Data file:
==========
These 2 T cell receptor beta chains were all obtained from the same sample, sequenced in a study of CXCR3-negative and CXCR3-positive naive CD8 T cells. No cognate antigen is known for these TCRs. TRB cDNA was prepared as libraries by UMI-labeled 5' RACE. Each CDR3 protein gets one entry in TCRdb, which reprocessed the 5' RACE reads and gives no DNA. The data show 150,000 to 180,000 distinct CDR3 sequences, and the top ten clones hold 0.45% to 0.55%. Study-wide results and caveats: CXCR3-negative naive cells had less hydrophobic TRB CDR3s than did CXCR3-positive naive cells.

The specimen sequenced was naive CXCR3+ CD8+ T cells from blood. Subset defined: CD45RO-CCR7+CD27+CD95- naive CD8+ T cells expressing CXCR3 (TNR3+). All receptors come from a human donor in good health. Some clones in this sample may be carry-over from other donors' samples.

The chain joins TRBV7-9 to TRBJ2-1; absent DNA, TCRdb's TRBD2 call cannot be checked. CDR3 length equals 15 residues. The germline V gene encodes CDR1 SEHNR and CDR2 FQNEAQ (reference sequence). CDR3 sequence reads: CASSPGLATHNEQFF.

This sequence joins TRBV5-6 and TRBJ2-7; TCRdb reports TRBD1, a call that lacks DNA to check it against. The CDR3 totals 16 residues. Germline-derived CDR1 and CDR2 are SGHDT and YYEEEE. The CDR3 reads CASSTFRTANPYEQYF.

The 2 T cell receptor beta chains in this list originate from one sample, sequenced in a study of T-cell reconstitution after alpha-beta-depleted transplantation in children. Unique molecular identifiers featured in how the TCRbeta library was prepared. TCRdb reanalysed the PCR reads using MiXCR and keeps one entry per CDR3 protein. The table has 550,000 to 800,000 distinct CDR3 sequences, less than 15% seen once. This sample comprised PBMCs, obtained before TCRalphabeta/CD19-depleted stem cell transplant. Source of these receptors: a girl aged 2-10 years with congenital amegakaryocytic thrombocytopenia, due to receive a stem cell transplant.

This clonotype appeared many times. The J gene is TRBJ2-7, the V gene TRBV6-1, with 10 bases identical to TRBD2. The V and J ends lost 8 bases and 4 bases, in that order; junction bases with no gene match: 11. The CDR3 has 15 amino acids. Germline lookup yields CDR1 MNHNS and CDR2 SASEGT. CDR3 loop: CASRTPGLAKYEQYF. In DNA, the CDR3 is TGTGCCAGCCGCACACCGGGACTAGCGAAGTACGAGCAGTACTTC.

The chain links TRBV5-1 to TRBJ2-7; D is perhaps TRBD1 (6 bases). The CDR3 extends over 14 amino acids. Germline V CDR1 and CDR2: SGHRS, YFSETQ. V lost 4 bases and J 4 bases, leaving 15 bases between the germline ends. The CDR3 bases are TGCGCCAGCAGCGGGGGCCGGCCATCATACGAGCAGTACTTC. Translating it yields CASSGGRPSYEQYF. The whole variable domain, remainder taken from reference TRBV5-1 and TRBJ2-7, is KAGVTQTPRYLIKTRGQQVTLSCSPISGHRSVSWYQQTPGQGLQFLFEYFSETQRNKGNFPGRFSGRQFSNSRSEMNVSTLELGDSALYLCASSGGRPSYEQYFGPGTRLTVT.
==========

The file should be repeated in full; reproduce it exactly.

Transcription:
These 2 T cell receptor beta chains were all obtained from the same sample, sequenced in a study of CXCR3-negative and CXCR3-positive naive CD8 T cells. No cognate antigen is known for these TCRs. TRB cDNA was prepared as libraries by UMI-labeled 5' RACE. Each CDR3 protein gets one entry in TCRdb, which reprocessed the 5' RACE reads and gives no DNA. The data show 150,000 to 180,000 distinct CDR3 sequences, and the top ten clones hold 0.45% to 0.55%. Study-wide results and caveats: CXCR3-negative naive cells had less hydrophobic TRB CDR3s than did CXCR3-positive naive cells.

The specimen sequenced was naive CXCR3+ CD8+ T cells from blood. Subset defined: CD45RO-CCR7+CD27+CD95- naive CD8+ T cells expressing CXCR3 (TNR3+). All receptors come from a human donor in good health. Some clones in this sample may be carry-over from other donors' samples.

The chain joins TRBV7-9 to TRBJ2-1; absent DNA, TCRdb's TRBD2 call cannot be checked. CDR3 length equals 15 residues. The germline V gene encodes CDR1 SEHNR and CDR2 FQNEAQ (reference sequence). CDR3 sequence reads: CASSPGLATHNEQFF.

This sequence joins TRBV5-6 and TRBJ2-7; TCRdb reports TRBD1, a call that lacks DNA to check it against. The CDR3 totals 16 residues. Germline-derived CDR1 and CDR2 are SGHDT and YYEEEE. The CDR3 reads CASSTFRTANPYEQYF.

The 2 T cell receptor beta chains in this list originate from one sample, sequenced in a study of T-cell reconstitution after alpha-beta-depleted transplantation in children. Unique molecular identifiers featured in how the TCRbeta library was prepared. TCRdb reanalysed the PCR reads using MiXCR and keeps one entry per CDR3 protein. The table has 550,000 to 800,000 distinct CDR3 sequences, less than 15% seen once. This sample comprised PBMCs, obtained before TCRalphabeta/CD19-depleted stem cell transplant. Source of these receptors: a girl aged 2-10 years with congenital amegakaryocytic thrombocytopenia, due to receive a stem cell transplant.

This clonotype appeared many times. The J gene is TRBJ2-7, the V gene TRBV6-1, with 10 bases identical to TRBD2. The V and J ends lost 8 bases and 4 bases, in that order; junction bases with no gene match: 11. The CDR3 has 15 amino acids. Germline lookup yields CDR1 MNHNS and CDR2 SASEGT. CDR3 loop: CASRTPGLAKYEQYF. In DNA, the CDR3 is TGTGCCAGCCGCACACCGGGACTAGCGAAGTACGAGCAGTACTTC.

The chain links TRBV5-1 to TRBJ2-7; D is perhaps TRBD1 (6 bases). The CDR3 extends over 14 amino acids. Germline V CDR1 and CDR2: SGHRS, YFSETQ. V lost 4 bases and J 4 bases, leaving 15 bases between the germline ends. The CDR3 bases are TGCGCCAGCAGCGGGGGCCGGCCATCATACGAGCAGTACTTC. Translating it yields CASSGGRPSYEQYF. The whole variable domain, remainder taken from reference TRBV5-1 and TRBJ2-7, is KAGVTQTPRYLIKTRGQQVTLSCSPISGHRSVSWYQQTPGQGLQFLFEYFSETQRNKGNFPGRFSGRQFSNSRSEMNVSTLELGDSALYLCASSGGRPSYEQYFGPGTRLTVT.